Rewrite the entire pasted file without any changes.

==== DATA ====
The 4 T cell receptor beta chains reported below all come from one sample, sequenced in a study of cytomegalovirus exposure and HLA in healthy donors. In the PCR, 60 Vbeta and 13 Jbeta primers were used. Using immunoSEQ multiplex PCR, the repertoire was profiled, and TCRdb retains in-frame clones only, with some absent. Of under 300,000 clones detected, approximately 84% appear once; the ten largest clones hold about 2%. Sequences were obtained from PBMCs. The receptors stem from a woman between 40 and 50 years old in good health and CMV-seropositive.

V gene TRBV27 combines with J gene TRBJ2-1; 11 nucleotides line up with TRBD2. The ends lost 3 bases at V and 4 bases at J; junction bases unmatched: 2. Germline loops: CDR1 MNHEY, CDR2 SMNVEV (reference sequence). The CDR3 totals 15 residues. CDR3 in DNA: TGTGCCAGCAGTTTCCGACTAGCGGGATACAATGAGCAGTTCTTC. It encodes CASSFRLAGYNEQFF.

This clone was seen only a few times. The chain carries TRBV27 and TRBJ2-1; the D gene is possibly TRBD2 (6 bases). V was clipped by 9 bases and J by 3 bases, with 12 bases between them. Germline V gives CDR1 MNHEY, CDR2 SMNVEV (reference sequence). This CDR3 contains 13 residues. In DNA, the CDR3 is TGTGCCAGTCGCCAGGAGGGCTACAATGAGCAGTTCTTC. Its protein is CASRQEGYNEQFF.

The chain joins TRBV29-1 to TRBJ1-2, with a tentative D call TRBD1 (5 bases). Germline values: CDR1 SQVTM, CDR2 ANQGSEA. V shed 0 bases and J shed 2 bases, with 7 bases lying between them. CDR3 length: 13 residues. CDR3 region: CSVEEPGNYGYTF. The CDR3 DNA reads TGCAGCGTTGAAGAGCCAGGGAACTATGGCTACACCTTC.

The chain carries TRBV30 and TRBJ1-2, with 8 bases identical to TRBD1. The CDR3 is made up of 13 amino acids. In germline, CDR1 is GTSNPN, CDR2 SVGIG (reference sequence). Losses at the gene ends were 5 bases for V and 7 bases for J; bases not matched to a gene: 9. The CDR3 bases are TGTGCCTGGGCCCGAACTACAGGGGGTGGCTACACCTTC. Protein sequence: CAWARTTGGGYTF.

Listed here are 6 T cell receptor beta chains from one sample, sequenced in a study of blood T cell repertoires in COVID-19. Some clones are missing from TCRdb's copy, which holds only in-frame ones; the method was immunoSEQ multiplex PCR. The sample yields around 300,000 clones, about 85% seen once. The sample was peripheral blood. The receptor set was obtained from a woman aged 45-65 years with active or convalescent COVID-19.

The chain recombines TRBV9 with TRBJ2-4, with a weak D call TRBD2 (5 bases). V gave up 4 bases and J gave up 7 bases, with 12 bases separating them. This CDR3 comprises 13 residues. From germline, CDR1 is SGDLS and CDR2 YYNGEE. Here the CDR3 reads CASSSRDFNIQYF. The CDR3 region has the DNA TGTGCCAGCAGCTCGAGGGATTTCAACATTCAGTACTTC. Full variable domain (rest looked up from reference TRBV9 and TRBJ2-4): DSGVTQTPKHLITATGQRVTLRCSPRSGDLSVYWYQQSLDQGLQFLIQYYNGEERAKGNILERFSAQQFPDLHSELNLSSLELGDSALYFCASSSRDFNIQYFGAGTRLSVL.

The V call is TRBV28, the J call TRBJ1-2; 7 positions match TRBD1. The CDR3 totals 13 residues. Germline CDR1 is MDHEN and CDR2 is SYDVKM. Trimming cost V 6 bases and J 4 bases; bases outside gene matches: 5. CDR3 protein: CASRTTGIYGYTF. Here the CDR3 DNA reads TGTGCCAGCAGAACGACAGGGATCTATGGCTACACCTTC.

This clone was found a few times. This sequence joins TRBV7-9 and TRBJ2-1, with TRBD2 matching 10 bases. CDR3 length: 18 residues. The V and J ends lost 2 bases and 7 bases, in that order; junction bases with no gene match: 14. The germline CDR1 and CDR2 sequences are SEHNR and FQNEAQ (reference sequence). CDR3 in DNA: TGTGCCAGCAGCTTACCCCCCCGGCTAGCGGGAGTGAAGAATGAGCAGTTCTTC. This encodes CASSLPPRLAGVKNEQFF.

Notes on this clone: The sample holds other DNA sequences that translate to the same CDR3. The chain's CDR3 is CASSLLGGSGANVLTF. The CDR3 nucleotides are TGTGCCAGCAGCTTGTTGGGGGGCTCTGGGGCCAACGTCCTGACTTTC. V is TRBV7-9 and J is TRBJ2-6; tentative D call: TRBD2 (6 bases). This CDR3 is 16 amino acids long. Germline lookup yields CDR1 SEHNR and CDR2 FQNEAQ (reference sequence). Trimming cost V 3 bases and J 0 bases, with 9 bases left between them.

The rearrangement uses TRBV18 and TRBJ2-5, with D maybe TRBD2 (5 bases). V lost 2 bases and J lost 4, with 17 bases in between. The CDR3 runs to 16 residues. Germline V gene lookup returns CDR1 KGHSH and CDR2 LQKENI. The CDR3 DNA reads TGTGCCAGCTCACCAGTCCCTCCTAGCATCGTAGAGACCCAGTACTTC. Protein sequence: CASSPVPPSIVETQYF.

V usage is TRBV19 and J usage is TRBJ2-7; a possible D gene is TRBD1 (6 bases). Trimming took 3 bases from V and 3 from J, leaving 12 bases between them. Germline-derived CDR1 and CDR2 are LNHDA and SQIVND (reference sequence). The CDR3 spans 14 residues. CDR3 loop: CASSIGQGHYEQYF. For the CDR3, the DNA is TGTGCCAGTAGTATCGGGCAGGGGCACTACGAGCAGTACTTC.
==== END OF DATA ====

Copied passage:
The 4 T cell receptor beta chains reported below all come from one sample, sequenced in a study of cytomegalovirus exposure and HLA in healthy donors. In the PCR, 60 Vbeta and 13 Jbeta primers were used. Using immunoSEQ multiplex PCR, the repertoire was profiled, and TCRdb retains in-frame clones only, with some absent. Of under 300,000 clones detected, approximately 84% appear once; the ten largest clones hold about 2%. Sequences were obtained from PBMCs. The receptors stem from a woman between 40 and 50 years old in good health and CMV-seropositive.

V gene TRBV27 combines with J gene TRBJ2-1; 11 nucleotides line up with TRBD2. The ends lost 3 bases at V and 4 bases at J; junction bases unmatched: 2. Germline loops: CDR1 MNHEY, CDR2 SMNVEV (reference sequence). The CDR3 totals 15 residues. CDR3 in DNA: TGTGCCAGCAGTTTCCGACTAGCGGGATACAATGAGCAGTTCTTC. It encodes CASSFRLAGYNEQFF.

This clone was seen only a few times. The chain carries TRBV27 and TRBJ2-1; the D gene is possibly TRBD2 (6 bases). V was clipped by 9 bases and J by 3 bases, with 12 bases between them. Germline V gives CDR1 MNHEY, CDR2 SMNVEV (reference sequence). This CDR3 contains 13 residues. In DNA, the CDR3 is TGTGCCAGTCGCCAGGAGGGCTACAATGAGCAGTTCTTC. Its protein is CASRQEGYNEQFF.

The chain joins TRBV29-1 to TRBJ1-2, with a tentative D call TRBD1 (5 bases). Germline values: CDR1 SQVTM, CDR2 ANQGSEA. V shed 0 bases and J shed 2 bases, with 7 bases lying between them. CDR3 length: 13 residues. CDR3 region: CSVEEPGNYGYTF. The CDR3 DNA reads TGCAGCGTTGAAGAGCCAGGGAACTATGGCTACACCTTC.

The chain carries TRBV30 and TRBJ1-2, with 8 bases identical to TRBD1. The CDR3 is made up of 13 amino acids. In germline, CDR1 is GTSNPN, CDR2 SVGIG (reference sequence). Losses at the gene ends were 5 bases for V and 7 bases for J; bases not matched to a gene: 9. The CDR3 bases are TGTGCCTGGGCCCGAACTACAGGGGGTGGCTACACCTTC. Protein sequence: CAWARTTGGGYTF.

Listed here are 6 T cell receptor beta chains from one sample, sequenced in a study of blood T cell repertoires in COVID-19. Some clones are missing from TCRdb's copy, which holds only in-frame ones; the method was immunoSEQ multiplex PCR. The sample yields around 300,000 clones, about 85% seen once. The sample was peripheral blood. The receptor set was obtained from a woman aged 45-65 years with active or convalescent COVID-19.

The chain recombines TRBV9 with TRBJ2-4, with a weak D call TRBD2 (5 bases). V gave up 4 bases and J gave up 7 bases, with 12 bases separating them. This CDR3 comprises 13 residues. From germline, CDR1 is SGDLS and CDR2 YYNGEE. Here the CDR3 reads CASSSRDFNIQYF. The CDR3 region has the DNA TGTGCCAGCAGCTCGAGGGATTTCAACATTCAGTACTTC. Full variable domain (rest looked up from reference TRBV9 and TRBJ2-4): DSGVTQTPKHLITATGQRVTLRCSPRSGDLSVYWYQQSLDQGLQFLIQYYNGEERAKGNILERFSAQQFPDLHSELNLSSLELGDSALYFCASSSRDFNIQYFGAGTRLSVL.

The V call is TRBV28, the J call TRBJ1-2; 7 positions match TRBD1. The CDR3 totals 13 residues. Germline CDR1 is MDHEN and CDR2 is SYDVKM. Trimming cost V 6 bases and J 4 bases; bases outside gene matches: 5. CDR3 protein: CASRTTGIYGYTF. Here the CDR3 DNA reads TGTGCCAGCAGAACGACAGGGATCTATGGCTACACCTTC.

This clone was found a few times. This sequence joins TRBV7-9 and TRBJ2-1, with TRBD2 matching 10 bases. CDR3 length: 18 residues. The V and J ends lost 2 bases and 7 bases, in that order; junction bases with no gene match: 14. The germline CDR1 and CDR2 sequences are SEHNR and FQNEAQ (reference sequence). CDR3 in DNA: TGTGCCAGCAGCTTACCCCCCCGGCTAGCGGGAGTGAAGAATGAGCAGTTCTTC. This encodes CASSLPPRLAGVKNEQFF.

Notes on this clone: The sample holds other DNA sequences that translate to the same CDR3. The chain's CDR3 is CASSLLGGSGANVLTF. The CDR3 nucleotides are TGTGCCAGCAGCTTGTTGGGGGGCTCTGGGGCCAACGTCCTGACTTTC. V is TRBV7-9 and J is TRBJ2-6; tentative D call: TRBD2 (6 bases). This CDR3 is 16 amino acids long. Germline lookup yields CDR1 SEHNR and CDR2 FQNEAQ (reference sequence). Trimming cost V 3 bases and J 0 bases, with 9 bases left between them.

The rearrangement uses TRBV18 and TRBJ2-5, with D maybe TRBD2 (5 bases). V lost 2 bases and J lost 4, with 17 bases in between. The CDR3 runs to 16 residues. Germline V gene lookup returns CDR1 KGHSH and CDR2 LQKENI. The CDR3 DNA reads TGTGCCAGCTCACCAGTCCCTCCTAGCATCGTAGAGACCCAGTACTTC. Protein sequence: CASSPVPPSIVETQYF.

V usage is TRBV19 and J usage is TRBJ2-7; a possible D gene is TRBD1 (6 bases). Trimming took 3 bases from V and 3 from J, leaving 12 bases between them. Germline-derived CDR1 and CDR2 are LNHDA and SQIVND (reference sequence). The CDR3 spans 14 residues. CDR3 loop: CASSIGQGHYEQYF. For the CDR3, the DNA is TGTGCCAGTAGTATCGGGCAGGGGCACTACGAGCAGTACTTC.